Chris Wilson, energy manager, SPIE UK, discusses the substantial benefits of BIM in facilities management, creating the best possible management approach for facilities managers

Most people understand that Building Information Modelling (BIM) can support new-build construction with a coordinated digital description of every aspect. However, there can be a perception that BIM is generally for new build, but there is an opportunity to adequately consider the advantages for the management and refurbishment of existing buildings through operations. BIM allows for the management of information through a building’s whole life cycle, allowing facilities managers to optimise their performance to cultivate a more data-driven culture for greater efficiencies in facilities management (FM) delivery and building performance. The challenge is taking the collaboration that BIM fosters one step further through the use of technology.

All throughout the design, architecture, engineering and construction phases, a massive amount of data is created. By harnessing this data, BIM could deliver substantial benefits to the operational stage when combined with performance data from the Building Management Systems (BMS). This will provide improved Fault Detection Diagnostics (FDD), ensuring that assets perform as expected over time and the risk of energy wastage is mitigated, while delivering enhanced occupant satisfaction.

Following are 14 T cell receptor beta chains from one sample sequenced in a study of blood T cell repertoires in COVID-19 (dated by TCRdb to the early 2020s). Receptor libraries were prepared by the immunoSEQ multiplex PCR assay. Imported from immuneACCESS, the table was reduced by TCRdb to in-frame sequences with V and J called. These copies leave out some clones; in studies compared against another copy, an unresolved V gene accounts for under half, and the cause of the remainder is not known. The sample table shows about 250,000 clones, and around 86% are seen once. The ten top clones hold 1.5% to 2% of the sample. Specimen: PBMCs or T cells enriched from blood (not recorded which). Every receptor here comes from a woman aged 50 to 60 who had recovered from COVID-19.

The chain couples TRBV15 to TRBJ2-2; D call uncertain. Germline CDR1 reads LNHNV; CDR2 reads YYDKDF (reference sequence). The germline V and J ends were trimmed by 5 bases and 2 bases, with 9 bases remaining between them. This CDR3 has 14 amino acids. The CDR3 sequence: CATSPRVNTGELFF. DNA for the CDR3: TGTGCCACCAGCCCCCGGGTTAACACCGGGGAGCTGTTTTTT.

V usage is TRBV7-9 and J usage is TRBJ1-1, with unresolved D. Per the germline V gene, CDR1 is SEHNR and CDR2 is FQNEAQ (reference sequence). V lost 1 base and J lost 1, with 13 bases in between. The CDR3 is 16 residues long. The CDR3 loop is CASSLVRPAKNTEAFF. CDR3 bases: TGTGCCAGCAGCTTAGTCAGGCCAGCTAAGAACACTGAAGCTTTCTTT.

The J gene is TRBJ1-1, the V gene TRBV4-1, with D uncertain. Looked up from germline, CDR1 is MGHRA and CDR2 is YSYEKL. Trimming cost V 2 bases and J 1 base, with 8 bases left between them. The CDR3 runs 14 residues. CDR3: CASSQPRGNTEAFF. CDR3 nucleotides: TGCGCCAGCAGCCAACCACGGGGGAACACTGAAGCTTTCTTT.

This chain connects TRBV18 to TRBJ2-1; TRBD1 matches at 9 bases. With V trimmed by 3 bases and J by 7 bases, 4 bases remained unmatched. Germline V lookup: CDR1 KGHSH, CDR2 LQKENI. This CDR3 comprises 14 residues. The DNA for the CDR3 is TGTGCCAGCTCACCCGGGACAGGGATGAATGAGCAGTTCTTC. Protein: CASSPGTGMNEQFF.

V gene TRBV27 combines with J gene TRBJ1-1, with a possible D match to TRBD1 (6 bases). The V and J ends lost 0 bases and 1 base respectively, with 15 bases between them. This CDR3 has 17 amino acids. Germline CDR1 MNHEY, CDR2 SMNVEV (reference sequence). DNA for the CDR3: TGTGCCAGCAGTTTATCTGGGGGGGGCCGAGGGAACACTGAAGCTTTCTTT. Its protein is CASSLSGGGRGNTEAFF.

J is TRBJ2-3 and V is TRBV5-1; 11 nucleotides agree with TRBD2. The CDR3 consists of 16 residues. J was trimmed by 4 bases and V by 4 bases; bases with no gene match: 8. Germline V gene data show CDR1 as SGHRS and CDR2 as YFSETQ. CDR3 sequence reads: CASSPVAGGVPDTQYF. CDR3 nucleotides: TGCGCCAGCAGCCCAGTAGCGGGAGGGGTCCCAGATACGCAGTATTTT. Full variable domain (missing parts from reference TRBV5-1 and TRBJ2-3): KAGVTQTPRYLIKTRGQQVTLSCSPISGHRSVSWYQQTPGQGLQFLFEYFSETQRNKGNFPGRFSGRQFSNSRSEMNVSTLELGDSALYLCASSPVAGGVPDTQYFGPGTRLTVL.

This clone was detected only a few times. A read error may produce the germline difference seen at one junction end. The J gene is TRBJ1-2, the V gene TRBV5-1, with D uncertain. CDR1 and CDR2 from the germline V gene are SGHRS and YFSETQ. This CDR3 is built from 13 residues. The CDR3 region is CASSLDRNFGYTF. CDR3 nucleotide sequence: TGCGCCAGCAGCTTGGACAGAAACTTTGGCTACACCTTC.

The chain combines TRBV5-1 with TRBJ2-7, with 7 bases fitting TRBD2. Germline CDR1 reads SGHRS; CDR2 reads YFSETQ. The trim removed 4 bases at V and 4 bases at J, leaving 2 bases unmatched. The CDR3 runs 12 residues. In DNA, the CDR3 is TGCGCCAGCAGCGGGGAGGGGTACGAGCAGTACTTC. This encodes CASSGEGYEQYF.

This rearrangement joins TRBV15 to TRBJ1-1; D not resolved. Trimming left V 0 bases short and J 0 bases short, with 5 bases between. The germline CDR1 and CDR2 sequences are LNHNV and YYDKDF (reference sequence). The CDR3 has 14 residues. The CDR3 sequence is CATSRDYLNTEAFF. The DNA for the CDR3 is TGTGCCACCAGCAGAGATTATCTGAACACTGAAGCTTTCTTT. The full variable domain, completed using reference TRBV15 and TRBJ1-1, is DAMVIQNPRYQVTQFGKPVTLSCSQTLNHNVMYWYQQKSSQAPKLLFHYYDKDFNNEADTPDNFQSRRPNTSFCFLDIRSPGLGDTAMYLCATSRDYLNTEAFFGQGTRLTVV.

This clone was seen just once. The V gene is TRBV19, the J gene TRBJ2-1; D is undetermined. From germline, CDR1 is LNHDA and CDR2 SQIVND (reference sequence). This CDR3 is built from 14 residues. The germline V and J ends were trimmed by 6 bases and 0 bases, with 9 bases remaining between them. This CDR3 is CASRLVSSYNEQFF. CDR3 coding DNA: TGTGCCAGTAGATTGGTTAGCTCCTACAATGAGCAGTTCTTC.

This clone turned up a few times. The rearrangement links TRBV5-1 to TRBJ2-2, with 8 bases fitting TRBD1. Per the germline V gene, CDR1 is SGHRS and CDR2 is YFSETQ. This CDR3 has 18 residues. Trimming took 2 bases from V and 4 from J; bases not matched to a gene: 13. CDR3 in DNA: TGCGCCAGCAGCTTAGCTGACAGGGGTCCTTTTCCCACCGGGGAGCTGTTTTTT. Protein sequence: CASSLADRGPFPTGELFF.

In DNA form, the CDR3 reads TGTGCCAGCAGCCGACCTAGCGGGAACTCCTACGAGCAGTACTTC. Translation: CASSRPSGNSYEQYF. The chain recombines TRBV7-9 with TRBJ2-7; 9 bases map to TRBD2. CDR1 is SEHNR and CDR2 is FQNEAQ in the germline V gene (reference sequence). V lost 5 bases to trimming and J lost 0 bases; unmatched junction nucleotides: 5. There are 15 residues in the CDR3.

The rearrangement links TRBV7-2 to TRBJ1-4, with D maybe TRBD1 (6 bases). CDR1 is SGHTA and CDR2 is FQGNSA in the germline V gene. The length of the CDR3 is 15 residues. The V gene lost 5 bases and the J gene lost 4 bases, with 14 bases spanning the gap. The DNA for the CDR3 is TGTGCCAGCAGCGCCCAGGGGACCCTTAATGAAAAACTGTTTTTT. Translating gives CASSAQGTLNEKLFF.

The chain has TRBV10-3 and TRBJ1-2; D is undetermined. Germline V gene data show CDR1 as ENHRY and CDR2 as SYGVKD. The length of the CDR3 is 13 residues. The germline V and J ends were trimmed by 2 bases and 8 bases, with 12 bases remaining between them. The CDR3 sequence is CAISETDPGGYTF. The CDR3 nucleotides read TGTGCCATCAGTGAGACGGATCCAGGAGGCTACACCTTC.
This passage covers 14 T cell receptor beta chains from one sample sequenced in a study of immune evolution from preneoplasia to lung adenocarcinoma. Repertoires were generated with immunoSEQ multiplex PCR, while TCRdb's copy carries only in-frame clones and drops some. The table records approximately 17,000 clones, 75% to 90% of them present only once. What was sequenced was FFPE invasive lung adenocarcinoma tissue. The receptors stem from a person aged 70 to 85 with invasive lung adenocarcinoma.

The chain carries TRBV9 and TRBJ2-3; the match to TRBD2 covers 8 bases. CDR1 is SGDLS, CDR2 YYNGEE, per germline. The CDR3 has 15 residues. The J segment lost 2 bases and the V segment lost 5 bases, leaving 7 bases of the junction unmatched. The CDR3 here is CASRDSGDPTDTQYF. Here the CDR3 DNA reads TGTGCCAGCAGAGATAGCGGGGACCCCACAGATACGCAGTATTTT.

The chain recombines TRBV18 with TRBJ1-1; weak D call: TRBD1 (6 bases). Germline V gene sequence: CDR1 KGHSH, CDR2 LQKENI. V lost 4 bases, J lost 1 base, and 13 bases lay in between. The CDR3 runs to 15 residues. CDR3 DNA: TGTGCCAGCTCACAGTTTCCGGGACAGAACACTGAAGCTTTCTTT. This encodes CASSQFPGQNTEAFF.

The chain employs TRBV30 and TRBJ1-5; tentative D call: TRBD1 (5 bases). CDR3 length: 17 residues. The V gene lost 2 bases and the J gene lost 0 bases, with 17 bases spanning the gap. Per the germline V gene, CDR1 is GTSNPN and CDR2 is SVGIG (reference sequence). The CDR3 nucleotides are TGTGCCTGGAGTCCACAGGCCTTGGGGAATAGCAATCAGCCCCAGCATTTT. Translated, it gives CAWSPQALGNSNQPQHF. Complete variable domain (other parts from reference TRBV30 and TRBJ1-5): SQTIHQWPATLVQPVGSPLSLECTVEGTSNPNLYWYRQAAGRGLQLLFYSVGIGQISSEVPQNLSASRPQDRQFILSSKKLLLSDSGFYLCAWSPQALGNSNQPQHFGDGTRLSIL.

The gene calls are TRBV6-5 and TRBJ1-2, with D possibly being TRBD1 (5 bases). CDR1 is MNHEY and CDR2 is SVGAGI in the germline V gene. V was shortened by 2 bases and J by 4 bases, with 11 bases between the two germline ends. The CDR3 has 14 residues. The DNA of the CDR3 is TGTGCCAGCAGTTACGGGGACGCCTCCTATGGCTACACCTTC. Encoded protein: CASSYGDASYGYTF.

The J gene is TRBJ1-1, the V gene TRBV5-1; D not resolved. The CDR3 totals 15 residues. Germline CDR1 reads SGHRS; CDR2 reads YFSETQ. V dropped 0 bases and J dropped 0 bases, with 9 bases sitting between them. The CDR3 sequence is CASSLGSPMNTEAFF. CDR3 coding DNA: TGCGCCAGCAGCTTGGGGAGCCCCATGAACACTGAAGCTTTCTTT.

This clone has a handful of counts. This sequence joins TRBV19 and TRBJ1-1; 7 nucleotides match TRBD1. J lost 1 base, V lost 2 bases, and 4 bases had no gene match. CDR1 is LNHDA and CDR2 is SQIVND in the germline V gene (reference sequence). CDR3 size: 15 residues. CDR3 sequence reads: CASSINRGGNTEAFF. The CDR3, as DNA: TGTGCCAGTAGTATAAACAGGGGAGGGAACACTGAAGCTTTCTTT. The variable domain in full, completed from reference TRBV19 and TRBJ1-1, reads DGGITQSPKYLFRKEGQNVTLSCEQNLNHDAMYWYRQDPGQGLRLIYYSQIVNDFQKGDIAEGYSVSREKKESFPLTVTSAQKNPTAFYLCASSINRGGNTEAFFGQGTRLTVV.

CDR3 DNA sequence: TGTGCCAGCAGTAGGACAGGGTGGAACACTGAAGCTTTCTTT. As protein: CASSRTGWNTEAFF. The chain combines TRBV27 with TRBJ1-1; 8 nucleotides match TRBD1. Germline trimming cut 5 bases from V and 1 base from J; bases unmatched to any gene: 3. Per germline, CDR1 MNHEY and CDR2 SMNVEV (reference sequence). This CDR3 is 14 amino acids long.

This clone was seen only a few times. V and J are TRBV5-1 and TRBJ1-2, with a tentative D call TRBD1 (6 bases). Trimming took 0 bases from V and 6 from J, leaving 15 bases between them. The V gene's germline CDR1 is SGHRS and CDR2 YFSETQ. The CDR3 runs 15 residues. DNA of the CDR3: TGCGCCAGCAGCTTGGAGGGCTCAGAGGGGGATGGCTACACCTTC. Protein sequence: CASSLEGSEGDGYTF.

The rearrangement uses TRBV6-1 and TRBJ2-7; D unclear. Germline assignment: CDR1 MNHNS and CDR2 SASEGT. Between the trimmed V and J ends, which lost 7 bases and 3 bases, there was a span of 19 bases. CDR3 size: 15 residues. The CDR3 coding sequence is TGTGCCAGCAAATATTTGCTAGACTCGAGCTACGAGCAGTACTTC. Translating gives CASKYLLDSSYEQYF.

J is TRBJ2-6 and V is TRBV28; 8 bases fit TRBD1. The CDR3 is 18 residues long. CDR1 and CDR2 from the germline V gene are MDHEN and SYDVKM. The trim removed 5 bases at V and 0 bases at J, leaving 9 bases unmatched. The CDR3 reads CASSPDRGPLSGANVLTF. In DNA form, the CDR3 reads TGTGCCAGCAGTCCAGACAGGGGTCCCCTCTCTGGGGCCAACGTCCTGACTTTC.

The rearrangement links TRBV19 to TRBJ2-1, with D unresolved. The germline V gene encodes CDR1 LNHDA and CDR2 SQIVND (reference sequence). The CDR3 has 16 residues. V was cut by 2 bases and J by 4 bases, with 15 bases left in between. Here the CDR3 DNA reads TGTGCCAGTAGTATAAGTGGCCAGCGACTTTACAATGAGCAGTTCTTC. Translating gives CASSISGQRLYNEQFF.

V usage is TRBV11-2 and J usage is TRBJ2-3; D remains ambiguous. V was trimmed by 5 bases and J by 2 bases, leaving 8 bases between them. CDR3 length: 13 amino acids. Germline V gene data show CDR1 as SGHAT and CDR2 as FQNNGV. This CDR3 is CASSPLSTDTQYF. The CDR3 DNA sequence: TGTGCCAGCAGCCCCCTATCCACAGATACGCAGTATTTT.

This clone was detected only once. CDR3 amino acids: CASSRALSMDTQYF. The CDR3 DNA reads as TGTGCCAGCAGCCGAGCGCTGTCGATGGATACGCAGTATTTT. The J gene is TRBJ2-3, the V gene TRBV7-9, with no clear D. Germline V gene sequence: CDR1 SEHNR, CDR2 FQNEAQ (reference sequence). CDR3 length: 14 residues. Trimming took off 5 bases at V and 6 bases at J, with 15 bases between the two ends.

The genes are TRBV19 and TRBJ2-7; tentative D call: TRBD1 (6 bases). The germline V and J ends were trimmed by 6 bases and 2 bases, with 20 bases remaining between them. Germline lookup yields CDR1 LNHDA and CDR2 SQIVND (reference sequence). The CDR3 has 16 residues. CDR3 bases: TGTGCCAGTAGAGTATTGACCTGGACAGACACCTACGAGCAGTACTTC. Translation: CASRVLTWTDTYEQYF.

On a project, teams will typically share reliable data on all project phases from design through construction to site management professionals who will use it to inform the facility’s operations. However, as facilities managers usually do not have sight of all the information during the construction phase, it is common for knowledge gaps and inaccuracies to appear and impact the building’s maintenance. This prevents facilities managers from having a proper understanding of the performance gaps between what was designed and what has been handed over, and how it should be optimally run. By using BIM after the construction phase, these issues can be avoided. Facilities managers can access the information to integrate within their own systems without any loss or inaccuracy, resulting in a clear picture of what has been installed, how it ought to operate and the associated cost to ensure better programming of Planned Preventative Maintenance (PPM) or Condition Based Maintenance (CBM) activities.

Facilities management is a crucial part to be included in the BIM process

One major benefit of using BIM is that it encourages buy-in and collaboration from all stakeholders from day one. With facilities managers part of the conversation from the conceptual stage through to the operational stage, they can help inform decisions about the whole of the building’s life. For example, by bringing their unique insight into likely usage patterns and understanding from other buildings, facilities managers can have significant impacts on factors such as energy usage and sustainability.